That doesn't sound like someone saying coaching and analytics doesn't matter.  I'm also not cherry-picking by pointing out that some pitchers markedly improved after an analytical front office which focused on player development, particularly on the pitching side took over.  Unless you expect me to list every failure anytime I want to highlight a success, which is not feasible.  Has Falvine had some misses?  Of course.  But by your definition, since you haven't highlighted any successes, I suppose I could assert that you're simply cherry-picking failures.

What are you basing your assertion that Pineda's decline is non-injury related on?  You've given no explanation, so I categorically reject it--that which is asserted without evidence can be dismissed without evidence.  If you don't understand that Thorpe and Smeltzer were options 7 and 8 for starting this year, and not having them is a big part of why the rotation right now is Ober, Gant, Ryan, Barnes, Albers, etc. than I guess read about the importance of depth?  Devin Smeltzer has a career FIP- of 97, meaning he is better than league average--that wouldn't be helpful?  Especially considering it's better than any mark Kyle Gibson put up in his Twins career, save 2019?  The Kyle Gibson that was supposedly a nice piece for the future in 2016?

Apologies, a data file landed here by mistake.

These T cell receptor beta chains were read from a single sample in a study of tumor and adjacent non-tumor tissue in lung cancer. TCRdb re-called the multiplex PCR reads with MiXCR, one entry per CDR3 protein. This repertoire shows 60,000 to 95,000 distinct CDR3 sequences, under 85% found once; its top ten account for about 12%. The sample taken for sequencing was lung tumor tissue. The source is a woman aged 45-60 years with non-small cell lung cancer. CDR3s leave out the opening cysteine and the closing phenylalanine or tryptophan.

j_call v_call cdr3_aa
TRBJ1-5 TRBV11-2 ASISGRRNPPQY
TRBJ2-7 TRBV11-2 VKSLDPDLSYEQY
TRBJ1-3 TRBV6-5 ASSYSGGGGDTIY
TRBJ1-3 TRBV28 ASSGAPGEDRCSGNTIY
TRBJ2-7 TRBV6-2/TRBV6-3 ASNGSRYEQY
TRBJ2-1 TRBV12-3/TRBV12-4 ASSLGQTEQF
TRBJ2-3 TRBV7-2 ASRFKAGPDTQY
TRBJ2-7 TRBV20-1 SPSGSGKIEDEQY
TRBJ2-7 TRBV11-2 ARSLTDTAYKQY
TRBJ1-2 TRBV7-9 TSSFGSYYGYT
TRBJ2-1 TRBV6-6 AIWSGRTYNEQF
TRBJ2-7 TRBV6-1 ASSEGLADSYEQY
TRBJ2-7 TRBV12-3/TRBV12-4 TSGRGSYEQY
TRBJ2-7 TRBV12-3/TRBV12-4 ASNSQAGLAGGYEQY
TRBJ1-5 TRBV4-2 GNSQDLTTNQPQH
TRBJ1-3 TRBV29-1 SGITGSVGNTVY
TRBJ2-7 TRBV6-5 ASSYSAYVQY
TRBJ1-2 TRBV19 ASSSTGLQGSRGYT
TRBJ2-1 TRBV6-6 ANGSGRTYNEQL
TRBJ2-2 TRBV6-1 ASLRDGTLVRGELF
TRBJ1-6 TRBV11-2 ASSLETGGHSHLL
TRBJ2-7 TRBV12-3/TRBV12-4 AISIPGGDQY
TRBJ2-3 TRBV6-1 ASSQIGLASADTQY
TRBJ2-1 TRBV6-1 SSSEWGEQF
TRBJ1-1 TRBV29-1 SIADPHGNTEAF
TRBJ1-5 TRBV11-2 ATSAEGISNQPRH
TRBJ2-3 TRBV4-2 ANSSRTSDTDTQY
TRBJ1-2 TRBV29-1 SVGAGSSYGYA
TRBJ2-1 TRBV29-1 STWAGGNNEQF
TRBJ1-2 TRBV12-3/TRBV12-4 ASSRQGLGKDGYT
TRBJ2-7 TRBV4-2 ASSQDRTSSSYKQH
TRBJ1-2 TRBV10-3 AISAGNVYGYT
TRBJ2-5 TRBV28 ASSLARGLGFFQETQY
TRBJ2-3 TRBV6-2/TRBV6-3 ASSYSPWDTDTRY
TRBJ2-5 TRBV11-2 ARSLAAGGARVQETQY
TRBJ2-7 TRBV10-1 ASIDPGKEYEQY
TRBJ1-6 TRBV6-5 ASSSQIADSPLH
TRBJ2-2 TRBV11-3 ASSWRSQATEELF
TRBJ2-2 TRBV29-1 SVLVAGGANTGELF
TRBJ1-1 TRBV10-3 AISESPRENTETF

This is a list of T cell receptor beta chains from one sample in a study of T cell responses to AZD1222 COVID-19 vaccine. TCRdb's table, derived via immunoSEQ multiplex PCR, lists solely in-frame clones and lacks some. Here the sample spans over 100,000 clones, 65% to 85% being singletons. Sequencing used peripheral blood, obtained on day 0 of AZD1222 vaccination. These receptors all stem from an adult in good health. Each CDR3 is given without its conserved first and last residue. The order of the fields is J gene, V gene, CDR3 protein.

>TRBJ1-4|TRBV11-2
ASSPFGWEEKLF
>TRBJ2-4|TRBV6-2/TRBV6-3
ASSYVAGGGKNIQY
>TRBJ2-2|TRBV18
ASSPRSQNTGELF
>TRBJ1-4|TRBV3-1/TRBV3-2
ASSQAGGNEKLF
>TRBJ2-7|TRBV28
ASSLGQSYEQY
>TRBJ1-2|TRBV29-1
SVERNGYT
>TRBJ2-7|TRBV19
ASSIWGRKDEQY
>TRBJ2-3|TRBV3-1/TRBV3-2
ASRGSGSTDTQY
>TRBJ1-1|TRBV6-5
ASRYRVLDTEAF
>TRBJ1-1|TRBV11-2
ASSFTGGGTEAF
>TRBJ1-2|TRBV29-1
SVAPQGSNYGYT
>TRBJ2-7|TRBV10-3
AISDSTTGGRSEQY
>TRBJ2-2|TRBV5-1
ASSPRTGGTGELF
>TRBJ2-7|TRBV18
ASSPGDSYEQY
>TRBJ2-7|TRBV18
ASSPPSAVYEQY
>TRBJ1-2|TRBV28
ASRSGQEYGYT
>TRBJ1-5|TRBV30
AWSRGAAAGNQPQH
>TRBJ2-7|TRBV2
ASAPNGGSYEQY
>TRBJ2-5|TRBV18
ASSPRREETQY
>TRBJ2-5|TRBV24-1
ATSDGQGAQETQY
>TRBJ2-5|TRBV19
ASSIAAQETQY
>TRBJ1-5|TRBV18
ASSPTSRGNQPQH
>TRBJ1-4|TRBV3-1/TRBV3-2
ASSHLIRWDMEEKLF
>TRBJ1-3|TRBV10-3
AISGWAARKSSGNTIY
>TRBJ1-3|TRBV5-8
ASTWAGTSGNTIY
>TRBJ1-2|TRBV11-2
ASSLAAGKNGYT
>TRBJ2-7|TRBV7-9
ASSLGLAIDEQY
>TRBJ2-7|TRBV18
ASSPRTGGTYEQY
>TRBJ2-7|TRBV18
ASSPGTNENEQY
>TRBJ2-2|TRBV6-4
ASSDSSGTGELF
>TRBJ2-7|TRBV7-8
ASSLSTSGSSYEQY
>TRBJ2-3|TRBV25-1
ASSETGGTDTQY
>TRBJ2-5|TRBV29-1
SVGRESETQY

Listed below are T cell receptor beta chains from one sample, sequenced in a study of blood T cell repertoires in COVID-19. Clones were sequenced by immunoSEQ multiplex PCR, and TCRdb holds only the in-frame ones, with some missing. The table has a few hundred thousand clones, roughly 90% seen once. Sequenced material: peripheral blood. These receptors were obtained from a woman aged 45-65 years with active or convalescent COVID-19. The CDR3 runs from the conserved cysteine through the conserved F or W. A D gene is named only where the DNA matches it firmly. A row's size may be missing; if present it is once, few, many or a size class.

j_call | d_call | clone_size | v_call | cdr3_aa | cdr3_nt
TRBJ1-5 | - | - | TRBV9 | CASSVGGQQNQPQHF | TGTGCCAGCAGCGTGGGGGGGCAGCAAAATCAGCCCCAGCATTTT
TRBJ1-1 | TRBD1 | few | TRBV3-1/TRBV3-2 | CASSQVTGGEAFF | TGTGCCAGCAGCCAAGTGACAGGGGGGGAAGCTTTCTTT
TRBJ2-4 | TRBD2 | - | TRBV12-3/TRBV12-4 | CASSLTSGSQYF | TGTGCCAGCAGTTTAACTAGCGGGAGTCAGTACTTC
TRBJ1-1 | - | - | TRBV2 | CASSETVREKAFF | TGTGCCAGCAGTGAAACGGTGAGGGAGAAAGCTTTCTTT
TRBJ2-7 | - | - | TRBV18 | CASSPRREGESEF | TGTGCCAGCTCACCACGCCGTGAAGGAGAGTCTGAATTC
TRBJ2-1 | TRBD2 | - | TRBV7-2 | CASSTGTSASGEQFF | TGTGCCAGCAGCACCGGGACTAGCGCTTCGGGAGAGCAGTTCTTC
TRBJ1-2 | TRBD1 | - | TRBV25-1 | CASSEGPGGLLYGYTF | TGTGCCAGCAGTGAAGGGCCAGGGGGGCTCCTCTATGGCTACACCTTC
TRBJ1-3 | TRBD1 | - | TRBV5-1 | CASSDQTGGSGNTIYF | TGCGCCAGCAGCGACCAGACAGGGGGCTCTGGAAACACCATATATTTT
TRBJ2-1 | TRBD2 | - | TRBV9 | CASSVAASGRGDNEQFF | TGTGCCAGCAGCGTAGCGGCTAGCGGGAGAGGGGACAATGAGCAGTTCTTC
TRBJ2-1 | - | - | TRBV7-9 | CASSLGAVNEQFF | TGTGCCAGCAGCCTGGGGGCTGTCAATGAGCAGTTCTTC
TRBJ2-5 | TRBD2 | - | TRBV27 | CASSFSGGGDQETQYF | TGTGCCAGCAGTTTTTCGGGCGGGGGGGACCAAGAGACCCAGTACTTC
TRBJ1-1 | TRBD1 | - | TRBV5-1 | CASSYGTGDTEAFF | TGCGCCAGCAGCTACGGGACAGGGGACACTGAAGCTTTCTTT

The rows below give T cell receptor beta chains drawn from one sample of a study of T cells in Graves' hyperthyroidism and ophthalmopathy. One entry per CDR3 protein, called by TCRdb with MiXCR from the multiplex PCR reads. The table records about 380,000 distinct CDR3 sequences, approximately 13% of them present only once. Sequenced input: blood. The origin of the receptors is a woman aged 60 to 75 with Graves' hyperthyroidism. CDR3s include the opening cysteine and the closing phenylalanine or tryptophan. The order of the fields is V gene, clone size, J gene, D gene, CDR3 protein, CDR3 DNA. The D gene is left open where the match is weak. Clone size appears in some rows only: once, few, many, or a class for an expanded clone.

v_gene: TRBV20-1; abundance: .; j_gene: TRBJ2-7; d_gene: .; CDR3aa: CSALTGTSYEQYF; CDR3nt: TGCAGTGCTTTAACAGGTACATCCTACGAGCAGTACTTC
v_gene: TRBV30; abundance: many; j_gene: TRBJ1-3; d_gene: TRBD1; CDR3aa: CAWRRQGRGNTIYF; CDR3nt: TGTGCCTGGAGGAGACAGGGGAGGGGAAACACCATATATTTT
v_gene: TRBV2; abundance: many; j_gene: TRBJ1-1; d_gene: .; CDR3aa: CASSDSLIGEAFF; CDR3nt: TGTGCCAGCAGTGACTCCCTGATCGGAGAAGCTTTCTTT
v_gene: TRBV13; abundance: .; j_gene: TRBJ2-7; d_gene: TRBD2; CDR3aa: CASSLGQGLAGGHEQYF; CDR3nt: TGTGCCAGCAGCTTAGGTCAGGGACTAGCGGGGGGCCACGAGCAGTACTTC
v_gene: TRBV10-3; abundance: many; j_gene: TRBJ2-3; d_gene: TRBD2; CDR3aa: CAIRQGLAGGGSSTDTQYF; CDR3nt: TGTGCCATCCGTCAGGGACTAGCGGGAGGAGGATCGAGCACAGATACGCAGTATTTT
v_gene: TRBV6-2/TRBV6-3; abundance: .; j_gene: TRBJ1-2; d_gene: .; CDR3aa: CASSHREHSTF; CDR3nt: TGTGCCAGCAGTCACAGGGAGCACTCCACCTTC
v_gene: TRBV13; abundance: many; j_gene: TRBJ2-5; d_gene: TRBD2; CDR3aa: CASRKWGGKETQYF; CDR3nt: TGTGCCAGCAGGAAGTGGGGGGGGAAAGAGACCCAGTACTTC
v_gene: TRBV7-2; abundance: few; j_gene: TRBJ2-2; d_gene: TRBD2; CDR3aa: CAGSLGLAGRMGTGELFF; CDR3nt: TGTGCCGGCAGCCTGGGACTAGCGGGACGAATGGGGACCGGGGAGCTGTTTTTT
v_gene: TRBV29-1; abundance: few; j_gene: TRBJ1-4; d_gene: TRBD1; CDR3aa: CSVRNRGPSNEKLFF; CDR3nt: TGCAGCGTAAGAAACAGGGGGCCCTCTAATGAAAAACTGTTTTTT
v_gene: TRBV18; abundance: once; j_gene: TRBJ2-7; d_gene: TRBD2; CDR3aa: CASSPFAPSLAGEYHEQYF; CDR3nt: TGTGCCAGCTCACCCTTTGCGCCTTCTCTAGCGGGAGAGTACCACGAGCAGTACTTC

Also, the plan wasn't to have Duran/Winder/Balazovic throw innings down the stretch--but one of them could have, like Liriano in 2006.  What if 6 weeks ago all three of them were performing, and had been healthy the whole year--maybe one of them comes up and has a Joe Ryan like impact.  The Twins lost 8-9 of their top 12ish starters to injury at some point this year; perhaps that has had an impact on the terrible pitching?

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5 hours ago, TheLeviathan said:

Kirbs, you are a great poster and I appreciate reading your contributions.  I think you got sucked into a sidetrack.  The nexus of the conversation has been gunnathor's assertion about the state of the pitching in 2017.  I didn't differentiate the hotting because I thought the context did that.  Apologies.  

Analyzing '17 vs. '21 sounds like an exercise in self harm.  All yours ;)

Likewise, and no apologies necessary. If I came across as a little ruthless, it was some pent up frustration, a vast majority of which had nothing to do with you. I get the linkage, but I felt the distinction was clear, yet continually disregarded. You're right, and I've been here long enough to know better than to take the bait. Best not to feed them as they say.